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Why Rashad Jennings believes 49ers-Chiefs is clash of two philosophies

Why Rashad Jennings believes 49ers-Chiefs is clash of two philosophies originally appeared on NBC Sports Bay Area

The upcoming Super Bowl LVIII matchup between the 49ers and Kansas City Chiefs will be a battle between two different types of roster construction models, with both teams having different approaches to team building.

Former NFL running back Rashad Jennings spoke to NBC Sports Bay Area’s Laura Britt on Wednesday at Super Bowl Radio Row and explained how the Chiefs and 49ers have opposite approaches to building their rosters, particularly at the quarterback position.

“It’s not talked about much, but we’re battling the baseline model of how to win,” Jennings told Britt.

“Do you pay a quarterback $500 million and try to figure out the rest of the team, or do you pay the entire team and try to figure out the quarterback, that’s what this is turning out to be and which model is the best. Shanahan’s model: Pay the team, figure out the quarterback. Andy Reid’s model: Pay the quarterback, figure out the team.”

In recent years, NFL salaries for quarterbacks have exploded, with Chiefs quarterback Patrick Mahomes having signed a 10-year $450 million contract in 2020, only to see him renegotiate the deal last year. Now Mahomes makes an average of $52 million per year, second only to Cincinnati Bengals quarterback Joe Burrow who makes a whopping $55 million per year.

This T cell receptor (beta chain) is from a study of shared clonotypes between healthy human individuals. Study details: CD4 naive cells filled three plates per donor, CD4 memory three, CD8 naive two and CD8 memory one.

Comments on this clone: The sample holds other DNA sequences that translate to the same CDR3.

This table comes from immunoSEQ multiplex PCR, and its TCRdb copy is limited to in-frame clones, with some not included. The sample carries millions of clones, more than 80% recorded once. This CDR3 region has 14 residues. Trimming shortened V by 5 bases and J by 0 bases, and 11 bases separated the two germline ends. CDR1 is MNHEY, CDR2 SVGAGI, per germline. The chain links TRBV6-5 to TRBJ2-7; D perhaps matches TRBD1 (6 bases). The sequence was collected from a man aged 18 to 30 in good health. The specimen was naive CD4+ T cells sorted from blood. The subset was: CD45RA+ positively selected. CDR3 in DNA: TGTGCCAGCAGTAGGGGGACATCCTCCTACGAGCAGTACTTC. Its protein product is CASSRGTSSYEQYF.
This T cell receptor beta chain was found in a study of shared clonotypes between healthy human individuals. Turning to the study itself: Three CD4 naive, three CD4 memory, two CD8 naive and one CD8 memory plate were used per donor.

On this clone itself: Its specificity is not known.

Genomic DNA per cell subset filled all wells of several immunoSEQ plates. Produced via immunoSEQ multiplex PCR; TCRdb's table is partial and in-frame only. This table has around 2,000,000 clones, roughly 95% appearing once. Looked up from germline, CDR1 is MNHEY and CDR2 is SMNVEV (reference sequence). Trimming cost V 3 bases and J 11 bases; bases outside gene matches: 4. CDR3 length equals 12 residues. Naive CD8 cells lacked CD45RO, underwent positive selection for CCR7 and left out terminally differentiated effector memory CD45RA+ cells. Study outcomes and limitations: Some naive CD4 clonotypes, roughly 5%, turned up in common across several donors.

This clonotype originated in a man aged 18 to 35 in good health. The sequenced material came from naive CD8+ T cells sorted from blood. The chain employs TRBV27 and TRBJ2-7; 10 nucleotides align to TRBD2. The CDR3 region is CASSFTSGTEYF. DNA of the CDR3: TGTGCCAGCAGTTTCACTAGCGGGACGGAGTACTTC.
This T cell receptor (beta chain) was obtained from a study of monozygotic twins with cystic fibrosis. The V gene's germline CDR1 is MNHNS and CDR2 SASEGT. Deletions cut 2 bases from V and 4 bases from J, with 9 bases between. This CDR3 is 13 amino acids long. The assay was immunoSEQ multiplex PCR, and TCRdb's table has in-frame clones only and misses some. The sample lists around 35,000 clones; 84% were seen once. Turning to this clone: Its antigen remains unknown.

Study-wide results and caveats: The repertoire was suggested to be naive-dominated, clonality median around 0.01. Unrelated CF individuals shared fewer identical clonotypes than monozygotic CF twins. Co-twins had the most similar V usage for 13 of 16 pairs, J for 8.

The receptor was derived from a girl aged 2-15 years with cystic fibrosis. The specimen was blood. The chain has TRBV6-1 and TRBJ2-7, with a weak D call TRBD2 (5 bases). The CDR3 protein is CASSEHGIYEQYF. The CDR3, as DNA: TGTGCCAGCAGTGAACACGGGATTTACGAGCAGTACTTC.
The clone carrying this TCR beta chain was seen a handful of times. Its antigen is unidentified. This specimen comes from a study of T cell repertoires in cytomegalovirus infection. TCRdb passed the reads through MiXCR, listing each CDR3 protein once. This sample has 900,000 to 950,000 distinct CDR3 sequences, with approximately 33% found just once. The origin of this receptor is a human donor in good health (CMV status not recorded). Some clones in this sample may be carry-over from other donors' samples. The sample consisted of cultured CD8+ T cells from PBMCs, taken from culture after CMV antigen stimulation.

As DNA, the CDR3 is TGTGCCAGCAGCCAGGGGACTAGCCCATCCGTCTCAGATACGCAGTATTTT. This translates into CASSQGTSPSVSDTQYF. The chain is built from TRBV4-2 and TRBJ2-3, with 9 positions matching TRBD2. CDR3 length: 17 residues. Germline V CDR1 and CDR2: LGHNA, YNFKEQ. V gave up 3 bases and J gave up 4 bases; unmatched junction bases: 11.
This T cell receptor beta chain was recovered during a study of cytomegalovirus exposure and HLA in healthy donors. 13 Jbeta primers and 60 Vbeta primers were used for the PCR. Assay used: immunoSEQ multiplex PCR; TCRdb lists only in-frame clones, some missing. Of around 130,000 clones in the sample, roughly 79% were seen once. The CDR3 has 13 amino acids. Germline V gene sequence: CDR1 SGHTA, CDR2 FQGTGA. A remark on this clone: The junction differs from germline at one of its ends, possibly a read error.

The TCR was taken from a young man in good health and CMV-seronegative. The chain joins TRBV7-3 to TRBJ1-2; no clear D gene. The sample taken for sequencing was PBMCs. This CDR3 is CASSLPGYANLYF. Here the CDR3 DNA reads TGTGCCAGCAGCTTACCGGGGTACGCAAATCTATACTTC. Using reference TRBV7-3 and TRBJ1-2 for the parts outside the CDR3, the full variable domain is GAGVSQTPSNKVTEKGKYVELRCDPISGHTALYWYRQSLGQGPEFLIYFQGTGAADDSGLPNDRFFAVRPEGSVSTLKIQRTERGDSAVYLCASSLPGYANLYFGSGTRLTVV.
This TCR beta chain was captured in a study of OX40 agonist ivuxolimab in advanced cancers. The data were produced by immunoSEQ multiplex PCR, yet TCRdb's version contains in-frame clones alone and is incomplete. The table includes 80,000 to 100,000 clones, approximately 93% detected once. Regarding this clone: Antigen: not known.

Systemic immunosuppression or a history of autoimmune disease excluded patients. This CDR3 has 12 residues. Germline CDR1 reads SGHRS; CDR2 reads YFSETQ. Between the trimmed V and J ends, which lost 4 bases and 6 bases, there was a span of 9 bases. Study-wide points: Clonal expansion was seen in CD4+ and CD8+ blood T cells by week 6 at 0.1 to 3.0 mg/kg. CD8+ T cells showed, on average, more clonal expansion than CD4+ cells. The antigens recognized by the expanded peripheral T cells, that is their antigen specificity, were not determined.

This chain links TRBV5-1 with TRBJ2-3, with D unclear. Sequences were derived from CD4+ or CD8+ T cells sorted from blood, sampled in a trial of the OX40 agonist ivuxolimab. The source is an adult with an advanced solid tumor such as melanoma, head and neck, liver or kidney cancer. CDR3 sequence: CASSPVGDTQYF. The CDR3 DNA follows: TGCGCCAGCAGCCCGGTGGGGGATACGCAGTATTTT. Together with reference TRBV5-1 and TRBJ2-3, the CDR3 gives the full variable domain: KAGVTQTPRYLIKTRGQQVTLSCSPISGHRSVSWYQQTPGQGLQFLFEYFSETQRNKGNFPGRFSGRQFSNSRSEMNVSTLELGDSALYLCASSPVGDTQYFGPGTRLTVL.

This is in sharp contrast to the 49ers' model, where second-year QB Brock Purdy makes a paltry $870,000 a season, which has allowed San Francisco to build a roster of superstar position players. With such a tiny salary at a key position, the 49ers have been able to pay the likes of Christian McCaffrey, George Kittle, Nick Bosa, Dre Greenlaw and Fred Warner. Both models have their merits considering both teams have made it to the Super Bowl.

Mahomes and Purdy represent opposite ends of the NFL spectrum: One is regarded as the best quarterback in the league, and one of the all-time greats, while the other is regarded by some as a mediocre player elevated by the players around him and a "game manager" who lacks the explosive potential to win games by himself.

Still, in the NFL world, where great play from players on cheap rookie contracts like Purdy is the gold standard, all eyes will be on the young 49ers quarterback and how he plays on the biggest stage.

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